HLTH 101 Lecture Notes - Case Fatality Rate, Entry Inhibitor, Hemolytic Anemia

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Published on 16 Oct 2011
School
Queen's University
Department
Health Studies
Course
HLTH 101
Professor
TOPIC 9. INFECTIOUS DISEASES AND THE FUTURE OF HUMAN
HEALTH
1/ CURRENT/EMERGING PLAGUES
i. AIDS
-approximately 33 million in world HIV positive
2007: 2 million die, 2.7 million infected
-decline in deaths/new cases since 2005 (not in all regions)
- most cases/deaths in sub-Saharan Africa
-greatest increase is in Eastern Europe/Central Asia
-important characteristics:
1) no vectors/animal reservoir (HIV actually no from monkeys)
2) low infectiousness (need to exchange bodily fluids)
3) long latency (10-15 years to see symptoms, opportunity to
transmit)
4) hedonistic transmission (feel good activites (sex, drugs)
making it difficult to eliminate)
5) destroys helper T cells
seeks CD4 receptor, enter, and destroys cell
-increases susceptibility to other infections
-effects in developing world
-implications on treatment: destroy host cells?
Treatment:
1) reverse transcriptase inhibitors (prevent multiplication)
ie. AZT (azidothymidina)
-temporary effectiveness (virus may develop resistance)
-nucleotide (act on DNA) and non-nucleotide inhibitors
(act on enzyme)
2) protease inhibitors
- reduce reassembly, temporary resistance
3) AIDS cocktails
- Highly Active Anti-Retroviral Therapy (HAART)
-combinations of antiviral drugs
-resistance from mutation is less effective as different
drugs can combat
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different mutations
-combination of: -reverse transcriptase inhibitors
-protease inhibitors
-entry inhibitors (disallow CD4 receptor entry)
-integrase inhibitors (blocks activation of
integrase which
injects virus injected DNA
-effective reduction of symptoms, increase life expectancy
-only temporary resistance (eventual development of
resistance)
-can also reduce mother-child transmission
-when to start HAART: 1990’s: at start of AIDS symptoms
Today: early at infection, before
symptoms
- reduces concentration of virus in body
(viral load)
- could reduce transmission as result
(less virus in bodily fluids)
-issues:
-severe side effects
-complicated treatment regime
-expensive (more than $10 000/year) (not effective in
developing countries)
-increased resistance due to new strains; harder to develop
vaccines
-in future, hopefully more prevention emphasis, possibly new resistant
strains
ii. Influenza Viruses
-RNA
-3 types, based on internal antigens
C: mild
B: humans mostly, moderate severity
A: potentially severe, pandemics, animals/humans
-transmitted in aerosol, respiratory droplets
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-first 18-72 hours: cold symptoms, muscle pain, congestion,
fever
-can last 5-10 days
-virus replicates in respiratory epithelial cells resulting in cell
death
-special features: capacity for antigenic change
Viral coat: 2 glycoprotein antigens:
1) Hemglutinin (15 known subtypes: H1-H15)
2) Neuraminidase (9 known subtypes: N1-N9)
-glycoprotein is same but it is the antigens that change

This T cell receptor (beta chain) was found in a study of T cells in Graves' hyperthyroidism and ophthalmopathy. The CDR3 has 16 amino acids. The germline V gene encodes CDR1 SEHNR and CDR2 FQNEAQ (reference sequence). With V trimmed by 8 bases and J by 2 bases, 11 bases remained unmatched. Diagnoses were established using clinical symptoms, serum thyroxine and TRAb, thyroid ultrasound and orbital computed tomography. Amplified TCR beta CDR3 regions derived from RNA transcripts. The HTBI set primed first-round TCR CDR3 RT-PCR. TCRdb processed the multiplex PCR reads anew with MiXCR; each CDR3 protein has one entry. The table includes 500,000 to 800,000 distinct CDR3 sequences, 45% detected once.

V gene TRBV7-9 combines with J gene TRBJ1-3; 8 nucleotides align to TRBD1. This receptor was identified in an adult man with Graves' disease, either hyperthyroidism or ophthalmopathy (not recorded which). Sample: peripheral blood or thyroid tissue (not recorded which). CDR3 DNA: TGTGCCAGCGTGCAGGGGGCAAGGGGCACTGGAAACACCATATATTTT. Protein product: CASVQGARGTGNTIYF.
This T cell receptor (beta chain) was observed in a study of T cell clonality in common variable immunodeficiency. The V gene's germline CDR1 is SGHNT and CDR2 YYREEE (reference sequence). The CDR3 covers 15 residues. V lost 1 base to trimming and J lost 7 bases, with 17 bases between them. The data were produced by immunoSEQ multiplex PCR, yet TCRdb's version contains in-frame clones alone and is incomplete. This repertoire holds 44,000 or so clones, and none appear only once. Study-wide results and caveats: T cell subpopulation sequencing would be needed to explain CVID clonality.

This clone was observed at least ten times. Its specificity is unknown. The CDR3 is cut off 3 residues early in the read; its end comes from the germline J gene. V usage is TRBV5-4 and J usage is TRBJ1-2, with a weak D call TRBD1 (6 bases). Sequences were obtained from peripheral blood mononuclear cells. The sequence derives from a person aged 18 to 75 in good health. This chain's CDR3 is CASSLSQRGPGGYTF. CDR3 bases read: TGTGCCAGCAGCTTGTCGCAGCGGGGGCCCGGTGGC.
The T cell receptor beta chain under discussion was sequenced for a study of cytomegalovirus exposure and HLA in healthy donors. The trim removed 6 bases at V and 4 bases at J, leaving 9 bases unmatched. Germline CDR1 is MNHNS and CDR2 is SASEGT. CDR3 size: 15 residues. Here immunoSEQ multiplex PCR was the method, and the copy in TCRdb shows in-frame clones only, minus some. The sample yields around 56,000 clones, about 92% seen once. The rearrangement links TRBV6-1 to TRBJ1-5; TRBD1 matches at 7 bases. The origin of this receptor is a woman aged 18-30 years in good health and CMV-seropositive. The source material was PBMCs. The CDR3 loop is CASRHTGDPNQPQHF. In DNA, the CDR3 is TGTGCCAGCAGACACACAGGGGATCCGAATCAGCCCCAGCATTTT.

-antigenic shift: genetic recombination from more than 1
strain (different host species)
-ie. pig exposed to human and bird virus
- same cell with both viruses
-new virus with RNA from both viruses
-then transmitted to human, no antibody protection due to
new antigens
-human influenza A pandemics:
1918: H1N1; 1956:H2N2; 1968: H3N2; 1977:H1N1; 2009: H1N1
-H and N not necessarily correlated with
viruklence/infectiousness (ie. 1918, 1977, 2009: H1N1 reduced
virulence each time)
-emergency epidemic/pandemic:
1) H5N1: avian influenza
-asia
-high human case fatality rate (60%)
-not easily transmitted (only from bird to human, so far)
2) H1N1: swine flue
-easily transmittable
-low case fatality rate (less than 10%)
-prevention focus
Vaccines: WHO (world health organization) coordinates response
-identify likely viruses
-prepare trivalent vaccine
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Document Summary

Decline in deaths/new cases since 2005 (not in all regions) Treatment: reverse transcriptase inhibitors (prevent multiplication) ie. azt (azidothymidina) Nucleotide (act on dna) and non-nucleotide inhibitors (act on enzyme) Reduce reassembly, temporary resistance: aids cocktails. Resistance from mutation is less effective as different drugs can combat different mutations. Integrase inhibitors (blocks activation of integrase which injects virus injected dna. When to start haart: 1990"s: at start of aids symptoms. Today: early at infection, before symptoms reduces concentration of virus in body (viral load) Could reduce transmission as result (less virus in bodily fluids) Expensive (more than 000/year) (not effective in developing countries) Increased resistance due to new strains; harder to develop vaccines. In future, hopefully more prevention emphasis, possibly new resistant strains. First 18-72 hours: cold symptoms, muscle pain, congestion, fever. Virus replicates in respiratory epithelial cells resulting in cell death. Viral coat: 2 glycoprotein antigens: hemglutinin (15 known subtypes: h1-h15, neuraminidase (9 known subtypes: n1-n9)